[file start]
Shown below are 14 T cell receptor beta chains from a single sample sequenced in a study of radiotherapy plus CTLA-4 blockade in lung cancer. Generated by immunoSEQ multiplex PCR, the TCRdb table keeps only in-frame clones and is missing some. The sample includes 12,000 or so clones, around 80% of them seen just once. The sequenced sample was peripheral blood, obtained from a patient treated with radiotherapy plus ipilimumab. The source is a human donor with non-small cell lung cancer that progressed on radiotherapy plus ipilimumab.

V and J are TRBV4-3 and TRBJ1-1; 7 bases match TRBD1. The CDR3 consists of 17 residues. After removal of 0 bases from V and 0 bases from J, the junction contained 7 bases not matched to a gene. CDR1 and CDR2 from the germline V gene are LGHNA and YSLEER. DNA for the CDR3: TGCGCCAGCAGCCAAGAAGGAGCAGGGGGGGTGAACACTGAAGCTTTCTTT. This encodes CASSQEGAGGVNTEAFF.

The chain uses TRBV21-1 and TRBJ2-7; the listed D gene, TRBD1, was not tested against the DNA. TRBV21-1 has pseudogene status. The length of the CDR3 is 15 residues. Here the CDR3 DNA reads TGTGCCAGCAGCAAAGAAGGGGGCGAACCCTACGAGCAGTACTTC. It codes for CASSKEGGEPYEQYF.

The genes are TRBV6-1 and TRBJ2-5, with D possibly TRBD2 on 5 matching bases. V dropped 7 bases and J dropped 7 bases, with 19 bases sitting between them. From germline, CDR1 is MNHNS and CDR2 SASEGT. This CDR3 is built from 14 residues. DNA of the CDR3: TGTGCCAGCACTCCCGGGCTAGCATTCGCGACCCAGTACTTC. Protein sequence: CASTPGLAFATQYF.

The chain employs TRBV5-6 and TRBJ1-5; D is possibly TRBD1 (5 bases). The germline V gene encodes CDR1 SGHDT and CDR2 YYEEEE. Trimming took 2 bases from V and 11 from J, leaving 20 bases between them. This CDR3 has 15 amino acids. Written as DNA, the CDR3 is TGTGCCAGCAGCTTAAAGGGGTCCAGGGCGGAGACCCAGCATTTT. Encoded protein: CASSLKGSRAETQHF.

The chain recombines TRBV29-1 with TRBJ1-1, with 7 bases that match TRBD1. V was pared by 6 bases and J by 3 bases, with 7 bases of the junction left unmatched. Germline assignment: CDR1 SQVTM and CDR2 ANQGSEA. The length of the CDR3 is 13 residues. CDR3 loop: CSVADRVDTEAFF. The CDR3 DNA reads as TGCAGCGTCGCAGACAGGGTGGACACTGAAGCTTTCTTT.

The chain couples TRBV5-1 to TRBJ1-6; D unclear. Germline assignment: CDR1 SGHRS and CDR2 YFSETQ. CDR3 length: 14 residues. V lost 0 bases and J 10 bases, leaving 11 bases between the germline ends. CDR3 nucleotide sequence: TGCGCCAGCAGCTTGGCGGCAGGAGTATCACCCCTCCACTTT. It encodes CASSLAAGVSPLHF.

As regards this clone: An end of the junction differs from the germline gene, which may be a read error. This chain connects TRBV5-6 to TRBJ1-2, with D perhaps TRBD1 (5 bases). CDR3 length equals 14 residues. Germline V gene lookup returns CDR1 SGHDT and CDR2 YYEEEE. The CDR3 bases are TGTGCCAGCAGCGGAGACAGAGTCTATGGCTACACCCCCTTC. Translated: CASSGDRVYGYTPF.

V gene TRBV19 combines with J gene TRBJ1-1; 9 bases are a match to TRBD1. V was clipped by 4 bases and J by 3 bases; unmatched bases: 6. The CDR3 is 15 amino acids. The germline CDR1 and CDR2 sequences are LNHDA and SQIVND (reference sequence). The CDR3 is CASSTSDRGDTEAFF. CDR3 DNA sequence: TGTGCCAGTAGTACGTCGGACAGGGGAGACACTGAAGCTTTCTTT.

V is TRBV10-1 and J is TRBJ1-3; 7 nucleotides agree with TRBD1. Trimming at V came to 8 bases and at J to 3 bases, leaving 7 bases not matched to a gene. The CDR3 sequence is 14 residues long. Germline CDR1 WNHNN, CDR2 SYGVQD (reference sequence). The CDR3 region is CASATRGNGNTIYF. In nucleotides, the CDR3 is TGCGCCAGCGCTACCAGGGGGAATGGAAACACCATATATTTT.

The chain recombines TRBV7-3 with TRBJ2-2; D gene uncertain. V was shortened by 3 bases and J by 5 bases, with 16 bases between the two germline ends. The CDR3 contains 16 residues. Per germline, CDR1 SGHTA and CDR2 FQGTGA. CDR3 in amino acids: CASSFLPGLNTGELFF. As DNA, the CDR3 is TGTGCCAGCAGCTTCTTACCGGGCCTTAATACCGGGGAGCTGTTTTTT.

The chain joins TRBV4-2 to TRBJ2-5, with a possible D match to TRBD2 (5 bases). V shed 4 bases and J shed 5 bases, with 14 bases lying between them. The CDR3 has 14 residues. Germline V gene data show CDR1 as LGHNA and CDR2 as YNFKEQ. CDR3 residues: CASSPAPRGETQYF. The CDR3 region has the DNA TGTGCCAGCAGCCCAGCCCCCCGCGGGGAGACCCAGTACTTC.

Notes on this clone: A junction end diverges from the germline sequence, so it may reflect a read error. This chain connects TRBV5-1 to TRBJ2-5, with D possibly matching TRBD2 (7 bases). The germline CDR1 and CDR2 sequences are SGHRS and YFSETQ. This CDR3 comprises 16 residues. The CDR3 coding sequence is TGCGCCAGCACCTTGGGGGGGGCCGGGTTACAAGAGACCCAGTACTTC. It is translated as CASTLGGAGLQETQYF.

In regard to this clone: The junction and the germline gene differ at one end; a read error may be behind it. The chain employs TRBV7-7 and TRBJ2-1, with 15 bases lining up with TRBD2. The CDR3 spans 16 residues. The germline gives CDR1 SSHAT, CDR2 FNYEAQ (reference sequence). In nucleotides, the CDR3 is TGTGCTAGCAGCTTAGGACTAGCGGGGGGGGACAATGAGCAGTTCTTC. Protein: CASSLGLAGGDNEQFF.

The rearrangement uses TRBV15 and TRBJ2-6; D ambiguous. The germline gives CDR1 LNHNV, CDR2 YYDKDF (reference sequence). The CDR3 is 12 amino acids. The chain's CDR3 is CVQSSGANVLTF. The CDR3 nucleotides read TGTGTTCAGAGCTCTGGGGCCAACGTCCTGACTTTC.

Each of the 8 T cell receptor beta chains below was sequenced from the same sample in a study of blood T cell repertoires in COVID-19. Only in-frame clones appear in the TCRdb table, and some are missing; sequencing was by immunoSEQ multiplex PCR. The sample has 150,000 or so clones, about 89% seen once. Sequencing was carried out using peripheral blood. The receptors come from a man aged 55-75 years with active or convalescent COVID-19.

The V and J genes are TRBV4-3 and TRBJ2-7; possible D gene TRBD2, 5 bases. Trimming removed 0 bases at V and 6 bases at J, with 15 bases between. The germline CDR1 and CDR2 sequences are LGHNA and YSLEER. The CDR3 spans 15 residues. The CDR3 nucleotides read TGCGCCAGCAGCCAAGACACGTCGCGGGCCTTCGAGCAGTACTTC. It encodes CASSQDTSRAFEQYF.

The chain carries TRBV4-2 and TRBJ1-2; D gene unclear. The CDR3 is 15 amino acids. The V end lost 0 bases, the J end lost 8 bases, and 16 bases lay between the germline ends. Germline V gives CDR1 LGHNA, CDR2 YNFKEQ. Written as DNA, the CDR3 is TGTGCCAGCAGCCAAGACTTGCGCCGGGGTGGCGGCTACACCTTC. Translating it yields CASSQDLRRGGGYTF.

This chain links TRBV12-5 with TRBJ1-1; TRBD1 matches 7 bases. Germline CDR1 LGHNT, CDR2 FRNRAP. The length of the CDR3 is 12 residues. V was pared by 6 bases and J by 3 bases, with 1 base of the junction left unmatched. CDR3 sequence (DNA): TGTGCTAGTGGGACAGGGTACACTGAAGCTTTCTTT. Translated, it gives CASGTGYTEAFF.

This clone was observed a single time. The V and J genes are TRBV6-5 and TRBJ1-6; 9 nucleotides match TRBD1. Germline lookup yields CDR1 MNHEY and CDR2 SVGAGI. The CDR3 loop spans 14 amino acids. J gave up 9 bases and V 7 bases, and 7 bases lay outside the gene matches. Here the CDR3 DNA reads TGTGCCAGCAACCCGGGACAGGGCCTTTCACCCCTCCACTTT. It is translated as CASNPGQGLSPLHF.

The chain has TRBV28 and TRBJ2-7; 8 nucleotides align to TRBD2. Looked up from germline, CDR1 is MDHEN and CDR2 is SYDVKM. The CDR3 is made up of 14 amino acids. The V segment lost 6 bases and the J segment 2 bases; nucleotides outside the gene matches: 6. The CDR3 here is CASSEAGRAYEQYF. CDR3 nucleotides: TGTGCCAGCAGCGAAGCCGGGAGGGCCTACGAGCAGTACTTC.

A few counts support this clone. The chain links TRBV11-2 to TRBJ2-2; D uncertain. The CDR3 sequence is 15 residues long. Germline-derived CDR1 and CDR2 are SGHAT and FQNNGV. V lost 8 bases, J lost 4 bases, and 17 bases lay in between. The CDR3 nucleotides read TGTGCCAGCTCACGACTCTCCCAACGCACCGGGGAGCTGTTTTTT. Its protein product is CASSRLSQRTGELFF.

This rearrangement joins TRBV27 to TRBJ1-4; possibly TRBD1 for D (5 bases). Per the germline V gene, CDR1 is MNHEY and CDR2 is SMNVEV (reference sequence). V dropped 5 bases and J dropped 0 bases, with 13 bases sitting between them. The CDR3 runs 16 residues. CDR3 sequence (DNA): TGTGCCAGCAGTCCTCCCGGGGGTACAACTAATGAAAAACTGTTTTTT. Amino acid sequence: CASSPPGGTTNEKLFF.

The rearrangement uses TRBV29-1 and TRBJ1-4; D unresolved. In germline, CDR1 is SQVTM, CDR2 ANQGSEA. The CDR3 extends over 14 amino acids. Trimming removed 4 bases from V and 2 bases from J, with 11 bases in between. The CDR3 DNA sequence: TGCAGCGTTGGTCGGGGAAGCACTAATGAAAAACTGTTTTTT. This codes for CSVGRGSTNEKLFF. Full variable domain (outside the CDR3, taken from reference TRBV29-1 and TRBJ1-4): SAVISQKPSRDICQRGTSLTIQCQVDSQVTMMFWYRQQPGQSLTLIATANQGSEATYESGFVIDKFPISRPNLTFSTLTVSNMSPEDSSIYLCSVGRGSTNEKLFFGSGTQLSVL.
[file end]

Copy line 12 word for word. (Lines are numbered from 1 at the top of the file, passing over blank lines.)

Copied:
The chain joins TRBV4-2 to TRBJ2-5, with a possible D match to TRBD2 (5 bases). V shed 4 bases and J shed 5 bases, with 14 bases lying between them. The CDR3 has 14 residues. Germline V gene data show CDR1 as LGHNA and CDR2 as YNFKEQ. CDR3 residues: CASSPAPRGETQYF. The CDR3 region has the DNA TGTGCCAGCAGCCCAGCCCCCCGCGGGGAGACCCAGTACTTC.